THE EMOTIONALLY HEALTHY CHURCH PT I
Over the last 2 years, I’ve begun to identify 3 characteristics of small- to medium-sized churches that I believe are the 3 most important factors in church growth and maturity.
I think these characteristics likely apply to churches of all sizes, but they manifest themselves differently in larger churches. The first two are Scripture Emphasis (both in the pulpit and in worship) and Visionary Leadership. Those are topics for another day. That third component, Emotional Health, is often overlooked by most churches because it’s hard to quantify and it seems a bit more “touchy-feely” than the Church usually likes to be, but I believe that if church leadership puts an emphasis on having an emotionally healthy congregation in conjunction with spiritual growth, that congregation will demonstrate greater Spiritual maturity than a church that doesn’t. Here’s why:
The single-greatest challenge that churches face today is the challenge of getting people invested. There are so many things vying for our time and attention that getting people to invest and care about faith and the church feels a never-ending cycle of begging, pleading, guilting, and cajoling. It’s the reason we have to constantly put the call out for volunteers for our ministries. The 80/20 rule is a rule for a reason. If you haven’t heard of it, the 80/20 rule states that in the church, 80% of the work will be done by 20% of the congregation. This applies to both serving and financial giving. The problem is that in most churches, that 80/20 rule is more like a 90/10 rule, which leads to MMD (Multiple Ministry Disorder) and ultimately burnout, not to mention a lack of resources for the ministries of the church. The solution, of course, is more workers, but how?
I had the privilege of serving as the Creative Arts Pastor in a church for many years that was led by a Lead Pastor with a high Emotional IQ. It’s been said that the personality of the congregation mirrors the personality of the pulpit. The Lead Pastor had a true Shepherd’s heart and it was that shepherding aspect of his ministry that set the tone for that church. That manifested itself in sermons that were strong on personal connection to Scripture, lots of interpersonal connections within the Body, and a congregation that felt truly connected to and known by their Pastoral staff. This was a congregation that naturally engaged in worship and had a sense of joy about them. Participation was probably closer to 75/25 (which, even though that sounds bad, is actually a jealousy-inducing number for many churches). Did that mean that there weren’t people with MMD and that we always had enough volunteers? Absolutely not. But that meant that, as a general rule, that church enjoyed a greater sense of community and ability to catch leadership’s vision. As a result, when that church was properly balanced, it enjoyed growth and increased influence in the community. When imbalances happened, though, the weight of emotional empathy caused the gears to grind, creating friction and decline. This is why churches that have a high Emotional IQ HAVE to pair that with strong, forward-looking leadership willing to make tough calls. This can be a very difficult thing in smaller congregations, but it’s imperative for the overall health and vision of the church.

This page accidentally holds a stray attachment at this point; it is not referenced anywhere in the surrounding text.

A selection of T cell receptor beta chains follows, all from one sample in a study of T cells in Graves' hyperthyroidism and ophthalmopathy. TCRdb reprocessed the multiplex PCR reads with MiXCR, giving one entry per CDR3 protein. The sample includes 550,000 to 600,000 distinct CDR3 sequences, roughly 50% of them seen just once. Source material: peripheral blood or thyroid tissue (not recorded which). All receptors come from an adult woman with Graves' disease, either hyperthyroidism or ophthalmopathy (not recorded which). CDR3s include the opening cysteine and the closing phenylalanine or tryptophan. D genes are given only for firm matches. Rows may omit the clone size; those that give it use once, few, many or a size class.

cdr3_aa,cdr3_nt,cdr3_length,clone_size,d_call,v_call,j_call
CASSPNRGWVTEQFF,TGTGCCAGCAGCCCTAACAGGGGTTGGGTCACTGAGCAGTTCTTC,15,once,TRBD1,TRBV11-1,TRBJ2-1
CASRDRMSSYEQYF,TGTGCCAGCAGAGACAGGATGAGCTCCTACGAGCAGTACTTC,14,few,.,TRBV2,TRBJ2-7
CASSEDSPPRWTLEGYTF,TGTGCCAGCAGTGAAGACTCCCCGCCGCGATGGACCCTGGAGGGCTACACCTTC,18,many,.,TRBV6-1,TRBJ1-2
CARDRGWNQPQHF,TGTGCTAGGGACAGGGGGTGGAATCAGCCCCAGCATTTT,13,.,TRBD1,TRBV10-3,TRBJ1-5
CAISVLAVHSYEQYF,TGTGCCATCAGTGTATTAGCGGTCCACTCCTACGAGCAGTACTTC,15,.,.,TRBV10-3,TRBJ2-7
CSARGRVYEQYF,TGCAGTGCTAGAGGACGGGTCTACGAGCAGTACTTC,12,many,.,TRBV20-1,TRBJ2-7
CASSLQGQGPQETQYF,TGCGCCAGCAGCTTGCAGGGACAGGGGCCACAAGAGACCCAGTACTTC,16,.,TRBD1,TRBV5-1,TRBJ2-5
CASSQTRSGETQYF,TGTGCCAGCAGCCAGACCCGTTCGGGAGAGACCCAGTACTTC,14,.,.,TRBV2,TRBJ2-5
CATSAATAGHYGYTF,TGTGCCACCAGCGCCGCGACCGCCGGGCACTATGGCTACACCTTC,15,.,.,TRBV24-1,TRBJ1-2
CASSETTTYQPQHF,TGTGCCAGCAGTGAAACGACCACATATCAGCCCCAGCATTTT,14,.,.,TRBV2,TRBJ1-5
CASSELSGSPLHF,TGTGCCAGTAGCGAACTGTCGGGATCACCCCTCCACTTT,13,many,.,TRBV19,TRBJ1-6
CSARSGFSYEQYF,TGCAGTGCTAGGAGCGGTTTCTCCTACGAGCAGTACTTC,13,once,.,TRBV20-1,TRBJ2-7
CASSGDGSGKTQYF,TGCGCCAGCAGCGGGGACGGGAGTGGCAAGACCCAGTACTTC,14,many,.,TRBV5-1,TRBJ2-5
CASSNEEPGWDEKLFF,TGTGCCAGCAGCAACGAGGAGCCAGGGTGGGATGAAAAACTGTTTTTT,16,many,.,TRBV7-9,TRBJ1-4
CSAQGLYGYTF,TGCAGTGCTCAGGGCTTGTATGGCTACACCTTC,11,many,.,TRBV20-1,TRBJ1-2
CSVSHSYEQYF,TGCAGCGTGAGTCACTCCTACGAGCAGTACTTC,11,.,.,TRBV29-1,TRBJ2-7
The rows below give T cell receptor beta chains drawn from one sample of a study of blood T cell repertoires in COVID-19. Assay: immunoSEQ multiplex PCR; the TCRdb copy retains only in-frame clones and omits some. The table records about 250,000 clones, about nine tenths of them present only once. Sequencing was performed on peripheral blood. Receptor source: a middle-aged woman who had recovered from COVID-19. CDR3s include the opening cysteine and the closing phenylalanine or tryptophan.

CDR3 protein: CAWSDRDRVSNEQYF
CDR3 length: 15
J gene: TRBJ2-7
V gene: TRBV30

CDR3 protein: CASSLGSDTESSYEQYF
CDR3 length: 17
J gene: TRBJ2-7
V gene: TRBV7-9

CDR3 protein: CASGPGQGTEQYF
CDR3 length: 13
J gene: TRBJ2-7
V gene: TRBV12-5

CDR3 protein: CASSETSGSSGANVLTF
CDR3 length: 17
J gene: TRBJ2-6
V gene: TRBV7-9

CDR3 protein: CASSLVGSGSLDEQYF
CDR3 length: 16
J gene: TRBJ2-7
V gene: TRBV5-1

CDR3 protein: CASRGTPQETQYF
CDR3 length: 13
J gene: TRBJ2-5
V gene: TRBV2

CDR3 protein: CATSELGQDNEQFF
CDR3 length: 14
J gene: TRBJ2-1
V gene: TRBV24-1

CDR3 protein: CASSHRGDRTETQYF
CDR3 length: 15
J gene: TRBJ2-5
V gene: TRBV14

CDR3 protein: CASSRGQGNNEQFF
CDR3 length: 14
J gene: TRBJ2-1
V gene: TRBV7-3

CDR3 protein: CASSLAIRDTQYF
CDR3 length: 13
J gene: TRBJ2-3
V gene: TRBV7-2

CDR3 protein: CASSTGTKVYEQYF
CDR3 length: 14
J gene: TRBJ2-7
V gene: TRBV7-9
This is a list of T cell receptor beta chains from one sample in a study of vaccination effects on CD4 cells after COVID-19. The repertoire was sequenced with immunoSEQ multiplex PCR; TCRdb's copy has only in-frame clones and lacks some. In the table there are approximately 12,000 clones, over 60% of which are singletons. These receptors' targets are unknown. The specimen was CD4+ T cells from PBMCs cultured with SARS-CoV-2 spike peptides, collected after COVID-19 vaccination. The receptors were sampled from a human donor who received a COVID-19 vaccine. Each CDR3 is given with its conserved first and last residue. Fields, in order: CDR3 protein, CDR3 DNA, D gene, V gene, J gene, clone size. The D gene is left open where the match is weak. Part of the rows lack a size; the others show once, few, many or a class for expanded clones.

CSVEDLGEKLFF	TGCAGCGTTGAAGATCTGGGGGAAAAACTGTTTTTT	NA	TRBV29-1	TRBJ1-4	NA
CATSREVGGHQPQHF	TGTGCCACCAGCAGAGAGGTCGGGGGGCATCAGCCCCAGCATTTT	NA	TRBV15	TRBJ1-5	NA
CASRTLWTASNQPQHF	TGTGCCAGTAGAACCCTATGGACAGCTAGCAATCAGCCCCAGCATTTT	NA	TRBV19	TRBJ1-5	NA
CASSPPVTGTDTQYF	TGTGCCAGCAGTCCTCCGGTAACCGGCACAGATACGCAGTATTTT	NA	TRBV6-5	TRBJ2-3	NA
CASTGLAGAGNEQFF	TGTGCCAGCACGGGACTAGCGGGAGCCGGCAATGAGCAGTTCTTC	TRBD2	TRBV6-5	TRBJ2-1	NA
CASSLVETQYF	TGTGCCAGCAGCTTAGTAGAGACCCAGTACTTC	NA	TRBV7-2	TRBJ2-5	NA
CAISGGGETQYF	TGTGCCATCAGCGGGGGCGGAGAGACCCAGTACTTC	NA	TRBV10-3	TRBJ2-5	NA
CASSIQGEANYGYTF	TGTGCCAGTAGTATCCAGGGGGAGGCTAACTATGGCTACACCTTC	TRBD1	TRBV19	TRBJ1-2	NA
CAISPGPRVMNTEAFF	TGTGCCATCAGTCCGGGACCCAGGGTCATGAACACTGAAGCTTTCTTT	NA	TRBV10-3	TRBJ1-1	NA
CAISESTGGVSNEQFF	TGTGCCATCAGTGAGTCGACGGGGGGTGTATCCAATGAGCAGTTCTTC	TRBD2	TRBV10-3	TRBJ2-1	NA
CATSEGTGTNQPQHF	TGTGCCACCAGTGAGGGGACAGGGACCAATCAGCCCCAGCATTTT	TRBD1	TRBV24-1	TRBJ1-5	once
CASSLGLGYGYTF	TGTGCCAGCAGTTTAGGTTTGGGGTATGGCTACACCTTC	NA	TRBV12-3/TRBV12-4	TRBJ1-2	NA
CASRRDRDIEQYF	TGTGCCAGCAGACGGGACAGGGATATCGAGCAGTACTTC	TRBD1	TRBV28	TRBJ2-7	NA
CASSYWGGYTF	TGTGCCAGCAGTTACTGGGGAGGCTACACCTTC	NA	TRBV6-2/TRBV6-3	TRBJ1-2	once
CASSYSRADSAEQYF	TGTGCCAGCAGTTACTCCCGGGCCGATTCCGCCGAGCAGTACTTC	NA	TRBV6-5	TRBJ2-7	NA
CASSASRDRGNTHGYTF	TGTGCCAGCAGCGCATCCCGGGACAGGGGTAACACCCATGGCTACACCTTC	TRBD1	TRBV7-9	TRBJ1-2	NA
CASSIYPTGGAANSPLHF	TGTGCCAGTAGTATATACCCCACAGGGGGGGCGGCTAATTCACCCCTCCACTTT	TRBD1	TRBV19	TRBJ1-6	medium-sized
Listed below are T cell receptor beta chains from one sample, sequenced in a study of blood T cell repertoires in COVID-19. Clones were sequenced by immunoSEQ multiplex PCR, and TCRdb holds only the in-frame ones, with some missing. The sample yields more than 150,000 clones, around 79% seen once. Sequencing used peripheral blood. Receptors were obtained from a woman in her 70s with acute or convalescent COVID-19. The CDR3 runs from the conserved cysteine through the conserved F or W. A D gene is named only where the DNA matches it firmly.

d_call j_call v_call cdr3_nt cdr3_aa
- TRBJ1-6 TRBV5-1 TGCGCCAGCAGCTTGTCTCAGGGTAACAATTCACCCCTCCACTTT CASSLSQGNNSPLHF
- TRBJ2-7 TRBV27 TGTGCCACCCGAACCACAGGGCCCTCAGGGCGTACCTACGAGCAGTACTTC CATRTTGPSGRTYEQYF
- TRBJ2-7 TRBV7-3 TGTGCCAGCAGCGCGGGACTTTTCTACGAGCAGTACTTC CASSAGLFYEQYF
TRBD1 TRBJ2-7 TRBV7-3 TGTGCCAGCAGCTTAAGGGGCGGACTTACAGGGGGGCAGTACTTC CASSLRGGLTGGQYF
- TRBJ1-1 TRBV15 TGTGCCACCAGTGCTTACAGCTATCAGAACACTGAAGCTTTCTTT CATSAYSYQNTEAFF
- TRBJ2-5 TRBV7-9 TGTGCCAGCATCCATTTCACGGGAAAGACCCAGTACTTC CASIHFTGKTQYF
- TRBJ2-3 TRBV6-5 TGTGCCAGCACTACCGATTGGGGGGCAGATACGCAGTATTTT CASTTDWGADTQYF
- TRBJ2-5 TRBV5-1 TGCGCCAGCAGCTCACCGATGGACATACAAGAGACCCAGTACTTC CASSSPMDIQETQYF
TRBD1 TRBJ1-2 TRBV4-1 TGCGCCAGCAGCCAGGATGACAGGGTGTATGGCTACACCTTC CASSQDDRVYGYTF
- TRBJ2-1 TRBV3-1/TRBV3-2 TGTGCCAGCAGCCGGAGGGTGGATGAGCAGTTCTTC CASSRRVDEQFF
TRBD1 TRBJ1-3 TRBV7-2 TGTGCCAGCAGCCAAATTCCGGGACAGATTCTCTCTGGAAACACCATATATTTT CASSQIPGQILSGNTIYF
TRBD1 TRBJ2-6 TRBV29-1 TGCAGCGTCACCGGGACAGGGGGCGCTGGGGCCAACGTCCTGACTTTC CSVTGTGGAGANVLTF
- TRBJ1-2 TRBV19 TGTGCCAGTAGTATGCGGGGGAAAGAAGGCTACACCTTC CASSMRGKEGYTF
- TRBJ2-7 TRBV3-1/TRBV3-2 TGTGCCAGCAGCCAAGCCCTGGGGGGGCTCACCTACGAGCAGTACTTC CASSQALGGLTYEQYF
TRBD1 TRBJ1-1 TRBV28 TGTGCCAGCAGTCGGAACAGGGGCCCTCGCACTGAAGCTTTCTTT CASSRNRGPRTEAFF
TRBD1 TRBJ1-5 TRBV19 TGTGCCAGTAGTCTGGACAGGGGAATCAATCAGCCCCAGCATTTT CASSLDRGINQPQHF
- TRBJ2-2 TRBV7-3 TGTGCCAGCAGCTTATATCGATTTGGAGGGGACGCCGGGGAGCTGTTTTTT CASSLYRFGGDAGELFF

Next time, I’ll dive a little deeper into more of the characteristics of both the high Emotional IQ church and it’s counterpart, the high Institutional IQ church, how to spot them, and the pros and cons of both church styles. You can read Part II here.
In this series on the Emotionally Healthy Church, we're discussing the two main personality types of churches and their leadership. Last week we talked about High Emotional Intelligence churches. Today, we're talking about its counterpart, the Institutionally...